Note: Revised on 12/19 to add retired Marine Corps General Jones as another example of Obama’s ill-fated effort to “move to the center” and to appease Republicans.

America: Land of Extremes

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He said he fought for truth, justice, and the American way.  Why does that seem so much more far-fetched today?

W.J. Astore

This is an Andy Rooney moment for me, but did you ever notice how Americans tend to favor either humongous trophy houses (McMansions), or closet-like tiny houses?  Did you ever notice how so many Americans tend to be either very fat or super fit?  Crusading evangelicals or militant atheists?  Faithful believers in creationism or fervid followers of science?  Proud “cave man” carnivores or proselytizing vegans?  Coffee fiends or caffeine avoiders?  Lushes or teetotalers?   Materialists and hoarders or declutterers and minimalists?

The list of opposites, of extremes, goes on.  Heck, why not include Obama supporters or Trump followers?  Obama is urbane, sophisticated, cerebral, “no drama.”  A devoted family man with one very successful marriage.  The Donald?  Well, let’s just say he’s very different than our sitting president.  And I’m not talking skin color.

A good friend of mine once complained about his fellow Americans that he didn’t necessarily mind their extremism.  What he did mind was their efforts to convert him to whatever extreme causes they believed in.  Rodney King famously asked, Can’t we all just get along?  My friend’s cry was more plaintive: Can’t you all just leave me alone?

As Trump crawls closer to power, America risks devolving even more into a society where the byword is “My way or the highway.”  Where the national motto is no longer “In God we trust” or the older “E pluribus unum” (out of many, one) but instead “America: love it or leave it.”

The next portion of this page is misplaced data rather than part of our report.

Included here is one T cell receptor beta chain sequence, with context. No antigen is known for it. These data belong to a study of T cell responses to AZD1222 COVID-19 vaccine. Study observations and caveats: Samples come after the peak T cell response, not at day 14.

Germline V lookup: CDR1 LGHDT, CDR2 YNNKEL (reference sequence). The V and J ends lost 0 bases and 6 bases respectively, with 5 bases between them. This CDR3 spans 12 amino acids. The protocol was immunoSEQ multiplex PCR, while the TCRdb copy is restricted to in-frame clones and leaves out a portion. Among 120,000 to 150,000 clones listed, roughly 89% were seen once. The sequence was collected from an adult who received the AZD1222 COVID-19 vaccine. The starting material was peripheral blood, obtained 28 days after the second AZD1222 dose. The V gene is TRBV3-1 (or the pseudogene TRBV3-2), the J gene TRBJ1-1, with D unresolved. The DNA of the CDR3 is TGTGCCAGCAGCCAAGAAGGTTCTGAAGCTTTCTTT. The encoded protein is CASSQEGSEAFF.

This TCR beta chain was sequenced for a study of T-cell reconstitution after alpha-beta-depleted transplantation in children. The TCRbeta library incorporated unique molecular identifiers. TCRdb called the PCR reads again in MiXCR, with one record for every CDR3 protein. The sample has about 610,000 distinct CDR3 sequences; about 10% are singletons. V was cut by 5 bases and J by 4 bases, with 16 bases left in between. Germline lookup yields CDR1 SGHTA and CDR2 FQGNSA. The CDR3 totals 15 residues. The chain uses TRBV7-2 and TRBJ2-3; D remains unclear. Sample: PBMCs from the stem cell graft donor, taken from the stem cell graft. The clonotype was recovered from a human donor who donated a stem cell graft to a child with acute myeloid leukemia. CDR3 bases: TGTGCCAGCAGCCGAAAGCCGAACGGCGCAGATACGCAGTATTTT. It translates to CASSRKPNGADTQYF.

I once read a great rejoinder to the “America: love it or leave it” sentiment.  I first saw it in a bicycle repair book.  The author simply added this coda: “Or change it.”

Extremism in the pursuit of your own selfish definition of “liberty” can indeed be a vice, America.  We need to reject a black/white, love/hate, on/off, Manichean view of each other and the world.  Moderation as a way of pursuing a more inclusive and compassionate world can indeed be a virtue.

That doesn’t mean one submits supinely to injustice.  That doesn’t mean one surrenders meekly to tyrants.  What it does mean is a rejection of a “shoot first, ask questions later” approach to life and each other.  We have enough polarization already in America, and we certainly have enough death.

Superman used to say he fought for truth, justice, and the American way.  There was a sense, a few generations ago, that those words were not laughable.  That they meant something.  We need to get back to those times.

Impossible, you say?  We won’t know unless we try.

Trump, the Anti-Obama, Ends in Tyranny

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Khan in “Star Trek.”  A strong leader if you don’t mind tyranny

W.J. Astore